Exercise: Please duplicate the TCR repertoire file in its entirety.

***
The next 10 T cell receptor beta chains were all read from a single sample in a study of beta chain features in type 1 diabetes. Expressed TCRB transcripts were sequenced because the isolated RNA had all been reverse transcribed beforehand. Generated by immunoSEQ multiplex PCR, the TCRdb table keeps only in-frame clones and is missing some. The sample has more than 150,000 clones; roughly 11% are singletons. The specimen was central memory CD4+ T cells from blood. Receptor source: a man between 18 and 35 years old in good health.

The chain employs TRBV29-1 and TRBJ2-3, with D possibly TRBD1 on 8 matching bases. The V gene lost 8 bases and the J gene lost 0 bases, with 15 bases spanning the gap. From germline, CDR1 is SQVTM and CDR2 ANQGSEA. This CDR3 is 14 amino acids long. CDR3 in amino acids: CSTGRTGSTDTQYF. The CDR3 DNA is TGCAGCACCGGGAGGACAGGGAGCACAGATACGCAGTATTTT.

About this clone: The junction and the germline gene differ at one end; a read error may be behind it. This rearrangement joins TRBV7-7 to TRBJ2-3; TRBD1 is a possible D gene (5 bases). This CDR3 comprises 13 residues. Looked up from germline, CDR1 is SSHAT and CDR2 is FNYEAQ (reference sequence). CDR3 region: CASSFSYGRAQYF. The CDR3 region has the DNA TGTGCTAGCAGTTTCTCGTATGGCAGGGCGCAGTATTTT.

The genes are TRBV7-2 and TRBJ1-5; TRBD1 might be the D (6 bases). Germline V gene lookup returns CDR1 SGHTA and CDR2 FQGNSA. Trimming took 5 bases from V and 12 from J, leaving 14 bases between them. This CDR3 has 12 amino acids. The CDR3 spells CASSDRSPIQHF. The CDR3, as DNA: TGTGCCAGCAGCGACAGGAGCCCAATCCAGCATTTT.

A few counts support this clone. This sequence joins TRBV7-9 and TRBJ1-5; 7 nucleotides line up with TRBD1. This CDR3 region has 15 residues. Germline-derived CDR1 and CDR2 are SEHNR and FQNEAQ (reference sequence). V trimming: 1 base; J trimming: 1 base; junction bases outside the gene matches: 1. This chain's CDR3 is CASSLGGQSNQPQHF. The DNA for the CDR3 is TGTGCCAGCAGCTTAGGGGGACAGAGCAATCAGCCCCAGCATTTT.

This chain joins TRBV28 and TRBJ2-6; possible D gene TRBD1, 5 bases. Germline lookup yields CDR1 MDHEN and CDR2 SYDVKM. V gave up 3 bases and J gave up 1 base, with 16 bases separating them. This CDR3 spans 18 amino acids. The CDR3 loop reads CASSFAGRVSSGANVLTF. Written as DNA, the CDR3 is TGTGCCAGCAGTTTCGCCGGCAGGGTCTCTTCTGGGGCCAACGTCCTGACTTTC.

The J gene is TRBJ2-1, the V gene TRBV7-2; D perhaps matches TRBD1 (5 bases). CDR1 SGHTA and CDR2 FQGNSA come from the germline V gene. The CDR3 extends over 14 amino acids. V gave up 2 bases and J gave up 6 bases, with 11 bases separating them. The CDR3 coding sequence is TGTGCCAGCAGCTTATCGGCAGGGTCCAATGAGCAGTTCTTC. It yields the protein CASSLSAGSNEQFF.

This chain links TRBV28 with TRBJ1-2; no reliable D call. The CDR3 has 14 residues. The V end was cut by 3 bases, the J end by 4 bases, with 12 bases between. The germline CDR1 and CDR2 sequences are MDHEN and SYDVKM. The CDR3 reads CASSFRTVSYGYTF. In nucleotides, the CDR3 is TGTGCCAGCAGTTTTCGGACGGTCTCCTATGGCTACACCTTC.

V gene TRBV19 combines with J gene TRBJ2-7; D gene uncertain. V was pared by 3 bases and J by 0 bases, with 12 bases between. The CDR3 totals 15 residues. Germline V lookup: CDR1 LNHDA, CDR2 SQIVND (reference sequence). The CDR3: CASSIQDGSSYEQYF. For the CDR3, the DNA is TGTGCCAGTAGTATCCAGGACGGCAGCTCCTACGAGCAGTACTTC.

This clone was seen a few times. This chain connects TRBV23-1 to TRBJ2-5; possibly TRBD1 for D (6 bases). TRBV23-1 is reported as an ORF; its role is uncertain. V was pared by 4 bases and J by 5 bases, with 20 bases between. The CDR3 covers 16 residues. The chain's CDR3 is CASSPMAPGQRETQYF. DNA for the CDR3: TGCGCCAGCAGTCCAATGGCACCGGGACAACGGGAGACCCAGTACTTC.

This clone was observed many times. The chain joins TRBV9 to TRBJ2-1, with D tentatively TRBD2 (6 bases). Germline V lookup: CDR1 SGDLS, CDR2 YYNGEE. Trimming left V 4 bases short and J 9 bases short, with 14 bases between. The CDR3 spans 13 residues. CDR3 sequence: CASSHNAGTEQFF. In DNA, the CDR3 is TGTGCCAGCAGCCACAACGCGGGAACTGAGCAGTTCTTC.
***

The next 10 T cell receptor beta chains were all read from a single sample in a study of beta chain features in type 1 diabetes. Expressed TCRB transcripts were sequenced because the isolated RNA had all been reverse transcribed beforehand. Generated by immunoSEQ multiplex PCR, the TCRdb table keeps only in-frame clones and is missing some. The sample has more than 150,000 clones; roughly 11% are singletons. The specimen was central memory CD4+ T cells from blood. Receptor source: a man between 18 and 35 years old in good health.

The chain employs TRBV29-1 and TRBJ2-3, with D possibly TRBD1 on 8 matching bases. The V gene lost 8 bases and the J gene lost 0 bases, with 15 bases spanning the gap. From germline, CDR1 is SQVTM and CDR2 ANQGSEA. This CDR3 is 14 amino acids long. CDR3 in amino acids: CSTGRTGSTDTQYF. The CDR3 DNA is TGCAGCACCGGGAGGACAGGGAGCACAGATACGCAGTATTTT.

About this clone: The junction and the germline gene differ at one end; a read error may be behind it. This rearrangement joins TRBV7-7 to TRBJ2-3; TRBD1 is a possible D gene (5 bases). This CDR3 comprises 13 residues. Looked up from germline, CDR1 is SSHAT and CDR2 is FNYEAQ (reference sequence). CDR3 region: CASSFSYGRAQYF. The CDR3 region has the DNA TGTGCTAGCAGTTTCTCGTATGGCAGGGCGCAGTATTTT.

The genes are TRBV7-2 and TRBJ1-5; TRBD1 might be the D (6 bases). Germline V gene lookup returns CDR1 SGHTA and CDR2 FQGNSA. Trimming took 5 bases from V and 12 from J, leaving 14 bases between them. This CDR3 has 12 amino acids. The CDR3 spells CASSDRSPIQHF. The CDR3, as DNA: TGTGCCAGCAGCGACAGGAGCCCAATCCAGCATTTT.

A few counts support this clone. This sequence joins TRBV7-9 and TRBJ1-5; 7 nucleotides line up with TRBD1. This CDR3 region has 15 residues. Germline-derived CDR1 and CDR2 are SEHNR and FQNEAQ (reference sequence). V trimming: 1 base; J trimming: 1 base; junction bases outside the gene matches: 1. This chain's CDR3 is CASSLGGQSNQPQHF. The DNA for the CDR3 is TGTGCCAGCAGCTTAGGGGGACAGAGCAATCAGCCCCAGCATTTT.

This chain joins TRBV28 and TRBJ2-6; possible D gene TRBD1, 5 bases. Germline lookup yields CDR1 MDHEN and CDR2 SYDVKM. V gave up 3 bases and J gave up 1 base, with 16 bases separating them. This CDR3 spans 18 amino acids. The CDR3 loop reads CASSFAGRVSSGANVLTF. Written as DNA, the CDR3 is TGTGCCAGCAGTTTCGCCGGCAGGGTCTCTTCTGGGGCCAACGTCCTGACTTTC.

The J gene is TRBJ2-1, the V gene TRBV7-2; D perhaps matches TRBD1 (5 bases). CDR1 SGHTA and CDR2 FQGNSA come from the germline V gene. The CDR3 extends over 14 amino acids. V gave up 2 bases and J gave up 6 bases, with 11 bases separating them. The CDR3 coding sequence is TGTGCCAGCAGCTTATCGGCAGGGTCCAATGAGCAGTTCTTC. It yields the protein CASSLSAGSNEQFF.

This chain links TRBV28 with TRBJ1-2; no reliable D call. The CDR3 has 14 residues. The V end was cut by 3 bases, the J end by 4 bases, with 12 bases between. The germline CDR1 and CDR2 sequences are MDHEN and SYDVKM. The CDR3 reads CASSFRTVSYGYTF. In nucleotides, the CDR3 is TGTGCCAGCAGTTTTCGGACGGTCTCCTATGGCTACACCTTC.

V gene TRBV19 combines with J gene TRBJ2-7; D gene uncertain. V was pared by 3 bases and J by 0 bases, with 12 bases between. The CDR3 totals 15 residues. Germline V lookup: CDR1 LNHDA, CDR2 SQIVND (reference sequence). The CDR3: CASSIQDGSSYEQYF. For the CDR3, the DNA is TGTGCCAGTAGTATCCAGGACGGCAGCTCCTACGAGCAGTACTTC.

This clone was seen a few times. This chain connects TRBV23-1 to TRBJ2-5; possibly TRBD1 for D (6 bases). TRBV23-1 is reported as an ORF; its role is uncertain. V was pared by 4 bases and J by 5 bases, with 20 bases between. The CDR3 covers 16 residues. The chain's CDR3 is CASSPMAPGQRETQYF. DNA for the CDR3: TGCGCCAGCAGTCCAATGGCACCGGGACAACGGGAGACCCAGTACTTC.

This clone was observed many times. The chain joins TRBV9 to TRBJ2-1, with D tentatively TRBD2 (6 bases). Germline V lookup: CDR1 SGDLS, CDR2 YYNGEE. Trimming left V 4 bases short and J 9 bases short, with 14 bases between. The CDR3 spans 13 residues. CDR3 sequence: CASSHNAGTEQFF. In DNA, the CDR3 is TGTGCCAGCAGCCACAACGCGGGAACTGAGCAGTTCTTC.